October 7 2019

Dancing with anonymity – AAA -v- Rakoff [2019] EWHC 2525 (QB)

Thomson Heath Jenkins & Associates
Thomson Heath Jenkins & Associates

Eleven Claimants; nine individual dancers and the sexual entertainment venue (SEV) Spearmint Rhino and Sonfield Developments Limited, have brought a claim against the campaign, Not Buying It Limited and its Executive Director, Dr Sasha Rakoff along with two private investigators, for misuse of private information and the breach of the Data Protection Act 2018.

The Not Buying It campaigns against sexual entertainment venues and as part of their work they have carried out undercover investigations (including covert filming of dancers) at various SEVs operated by Spearmint Rhino.

The Claimants discovered this and issued an Application seeking an interim injunction to restrain the Defendants from circulating, publishing or causing the publication of any of the footage. Within this Application Notice, the Claimants sought directions for the identities of the nine dancers to be anonymised and a speedy trial.

The judge, Mr Justice Nicklin, in his judgment, began by addressing the issue of the unsealed Claim Form that had arisen at earlier hearings in the case. It had emerged at a hearing on 30 July 2019 that the Claimants had not been able to obtain a sealed copy of the Claim form as the names and addresses of each Claimant were not provided as required by CPR 16.2 and Part 16 Practice Direction (“PD”) 2.2 and 2.6 and therefore the Court had retained the Claim Form under Part 16 PD 2.5. The Claimants had ‘failed to make’ an application for the anonymity of the Claimants before issuing the Claim and while the anonymity application sought to address this, the Defendants have still not been served with a sealed claim form.

Mr Justice Nicklin provided a detailed review of the case law before refusing the anonymity application, stating that he believed it not ‘necessary nor proportionate’ at this stage in the proceedings. He also noted that the Claimants’ position was difficult to understand considering they were only seeking to issue a Claim Form anonymising their names but did not seek an order prohibiting their real names from being published or identified as claimants in the proceedings.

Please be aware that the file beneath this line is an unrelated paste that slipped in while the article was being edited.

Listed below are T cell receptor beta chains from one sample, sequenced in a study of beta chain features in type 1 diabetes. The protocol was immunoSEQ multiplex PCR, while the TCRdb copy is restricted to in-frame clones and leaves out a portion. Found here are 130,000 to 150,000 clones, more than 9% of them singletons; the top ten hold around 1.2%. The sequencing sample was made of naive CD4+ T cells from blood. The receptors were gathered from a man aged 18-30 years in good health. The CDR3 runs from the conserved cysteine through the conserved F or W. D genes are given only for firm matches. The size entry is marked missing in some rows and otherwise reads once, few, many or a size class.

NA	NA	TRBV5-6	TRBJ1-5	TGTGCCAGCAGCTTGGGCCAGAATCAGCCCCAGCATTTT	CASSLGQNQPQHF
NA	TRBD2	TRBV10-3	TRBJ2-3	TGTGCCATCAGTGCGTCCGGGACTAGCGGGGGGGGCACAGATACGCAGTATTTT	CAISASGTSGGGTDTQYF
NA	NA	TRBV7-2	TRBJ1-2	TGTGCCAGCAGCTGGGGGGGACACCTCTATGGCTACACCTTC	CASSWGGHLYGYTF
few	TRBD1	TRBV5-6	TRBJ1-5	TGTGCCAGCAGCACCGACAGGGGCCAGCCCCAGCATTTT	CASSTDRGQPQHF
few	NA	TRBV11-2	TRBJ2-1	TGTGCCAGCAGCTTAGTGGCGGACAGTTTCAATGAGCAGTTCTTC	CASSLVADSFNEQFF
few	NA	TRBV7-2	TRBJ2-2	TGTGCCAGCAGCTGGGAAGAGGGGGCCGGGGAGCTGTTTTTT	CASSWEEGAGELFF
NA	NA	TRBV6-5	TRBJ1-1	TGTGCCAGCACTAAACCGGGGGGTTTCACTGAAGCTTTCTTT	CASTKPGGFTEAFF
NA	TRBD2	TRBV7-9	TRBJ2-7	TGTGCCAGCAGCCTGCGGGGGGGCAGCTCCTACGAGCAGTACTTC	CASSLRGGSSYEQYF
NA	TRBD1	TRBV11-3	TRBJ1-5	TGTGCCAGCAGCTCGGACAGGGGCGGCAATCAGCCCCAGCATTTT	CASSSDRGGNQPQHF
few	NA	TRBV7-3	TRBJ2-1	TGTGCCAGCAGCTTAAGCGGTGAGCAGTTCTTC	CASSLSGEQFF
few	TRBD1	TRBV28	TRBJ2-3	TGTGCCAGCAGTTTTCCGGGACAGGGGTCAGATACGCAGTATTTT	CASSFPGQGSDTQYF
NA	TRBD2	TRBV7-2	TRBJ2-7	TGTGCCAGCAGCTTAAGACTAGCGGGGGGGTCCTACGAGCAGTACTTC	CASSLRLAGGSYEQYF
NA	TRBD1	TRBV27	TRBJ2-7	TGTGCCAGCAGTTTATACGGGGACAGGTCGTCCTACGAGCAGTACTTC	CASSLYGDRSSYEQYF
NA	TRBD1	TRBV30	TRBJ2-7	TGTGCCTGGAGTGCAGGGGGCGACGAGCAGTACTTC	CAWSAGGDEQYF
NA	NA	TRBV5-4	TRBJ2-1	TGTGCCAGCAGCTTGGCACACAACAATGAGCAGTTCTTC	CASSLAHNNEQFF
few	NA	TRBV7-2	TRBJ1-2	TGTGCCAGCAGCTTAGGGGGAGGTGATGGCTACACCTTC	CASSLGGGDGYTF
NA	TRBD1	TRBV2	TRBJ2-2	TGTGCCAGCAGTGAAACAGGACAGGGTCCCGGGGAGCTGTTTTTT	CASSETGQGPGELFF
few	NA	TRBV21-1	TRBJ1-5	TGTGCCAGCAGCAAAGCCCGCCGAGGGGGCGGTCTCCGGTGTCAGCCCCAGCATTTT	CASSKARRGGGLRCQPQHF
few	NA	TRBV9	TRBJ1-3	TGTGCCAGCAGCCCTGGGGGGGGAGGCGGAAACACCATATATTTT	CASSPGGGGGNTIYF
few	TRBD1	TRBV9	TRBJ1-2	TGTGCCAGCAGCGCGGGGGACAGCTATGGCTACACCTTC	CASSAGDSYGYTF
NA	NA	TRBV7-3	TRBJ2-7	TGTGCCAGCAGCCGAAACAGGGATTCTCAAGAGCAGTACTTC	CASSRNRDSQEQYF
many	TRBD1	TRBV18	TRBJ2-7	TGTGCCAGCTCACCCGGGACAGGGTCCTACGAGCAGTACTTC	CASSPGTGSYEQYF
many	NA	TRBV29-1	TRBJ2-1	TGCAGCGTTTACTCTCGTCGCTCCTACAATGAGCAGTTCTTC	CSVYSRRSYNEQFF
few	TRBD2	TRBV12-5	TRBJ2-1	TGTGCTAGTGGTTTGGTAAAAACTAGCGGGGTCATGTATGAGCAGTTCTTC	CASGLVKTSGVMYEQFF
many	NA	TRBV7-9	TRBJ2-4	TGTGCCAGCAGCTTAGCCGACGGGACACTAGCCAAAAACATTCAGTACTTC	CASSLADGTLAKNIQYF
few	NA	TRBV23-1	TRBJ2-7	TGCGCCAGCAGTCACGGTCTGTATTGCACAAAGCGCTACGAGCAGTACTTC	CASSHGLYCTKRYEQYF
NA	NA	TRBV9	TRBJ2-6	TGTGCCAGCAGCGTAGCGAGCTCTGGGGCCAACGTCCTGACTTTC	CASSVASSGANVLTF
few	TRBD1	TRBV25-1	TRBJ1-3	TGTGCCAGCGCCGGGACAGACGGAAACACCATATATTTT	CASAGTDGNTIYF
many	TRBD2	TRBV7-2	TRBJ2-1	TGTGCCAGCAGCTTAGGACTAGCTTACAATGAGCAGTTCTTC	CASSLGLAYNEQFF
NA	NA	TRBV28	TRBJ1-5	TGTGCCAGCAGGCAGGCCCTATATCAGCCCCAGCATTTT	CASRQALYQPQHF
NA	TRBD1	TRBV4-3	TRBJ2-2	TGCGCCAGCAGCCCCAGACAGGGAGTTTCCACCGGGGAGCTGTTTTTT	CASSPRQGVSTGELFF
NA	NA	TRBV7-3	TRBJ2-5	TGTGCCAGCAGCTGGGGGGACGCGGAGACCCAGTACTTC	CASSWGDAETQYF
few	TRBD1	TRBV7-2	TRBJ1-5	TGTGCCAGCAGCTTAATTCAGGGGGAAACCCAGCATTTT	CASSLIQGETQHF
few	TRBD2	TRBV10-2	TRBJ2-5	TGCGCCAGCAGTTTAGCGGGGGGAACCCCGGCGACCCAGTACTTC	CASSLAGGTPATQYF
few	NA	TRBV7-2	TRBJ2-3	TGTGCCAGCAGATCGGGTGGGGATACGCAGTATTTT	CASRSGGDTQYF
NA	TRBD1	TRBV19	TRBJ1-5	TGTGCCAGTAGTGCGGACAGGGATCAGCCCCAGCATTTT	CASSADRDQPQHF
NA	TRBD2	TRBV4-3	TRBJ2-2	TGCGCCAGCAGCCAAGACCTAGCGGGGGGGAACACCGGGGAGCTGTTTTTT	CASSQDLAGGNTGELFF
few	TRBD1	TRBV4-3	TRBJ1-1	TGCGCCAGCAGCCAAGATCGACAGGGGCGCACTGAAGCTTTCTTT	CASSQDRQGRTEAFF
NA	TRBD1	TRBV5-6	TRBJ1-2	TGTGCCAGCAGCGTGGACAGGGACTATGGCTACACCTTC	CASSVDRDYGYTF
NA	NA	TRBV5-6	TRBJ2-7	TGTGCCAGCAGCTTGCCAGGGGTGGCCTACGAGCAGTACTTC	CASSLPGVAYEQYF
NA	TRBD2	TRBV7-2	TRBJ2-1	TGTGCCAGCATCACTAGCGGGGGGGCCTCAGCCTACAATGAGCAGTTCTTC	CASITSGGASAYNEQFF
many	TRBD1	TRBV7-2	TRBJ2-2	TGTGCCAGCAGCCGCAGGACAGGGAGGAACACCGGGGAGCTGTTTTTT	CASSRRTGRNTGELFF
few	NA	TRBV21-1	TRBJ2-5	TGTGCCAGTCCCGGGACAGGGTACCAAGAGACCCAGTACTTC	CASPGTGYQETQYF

Finally, the Judge did not believe an expedited trial was necessary and the Claimants were content with the undertaking provided by the Defendants. The undertaking is not to further circulate, publish or cause to publish the footage taken without pixilation of the faces of the performers except to investigating offers of the specified Local Authorities [in the course of their duties], to their legal advisers or insurers or as required by court order, until the conclusion of trial or any further order from the Court. He believed the Claimants’ suggestion that there was a risk the footage might be ‘hacked’ from one of the Defendants’ computers was ‘fanciful’.

In summary, this interim judgment shows the Court’s increasing distaste towards claimants treating anonymity applications as an inevitable procedural exercise. It is also interesting and clearly significant to the developing case law on the two competing principles of privacy and public interest.

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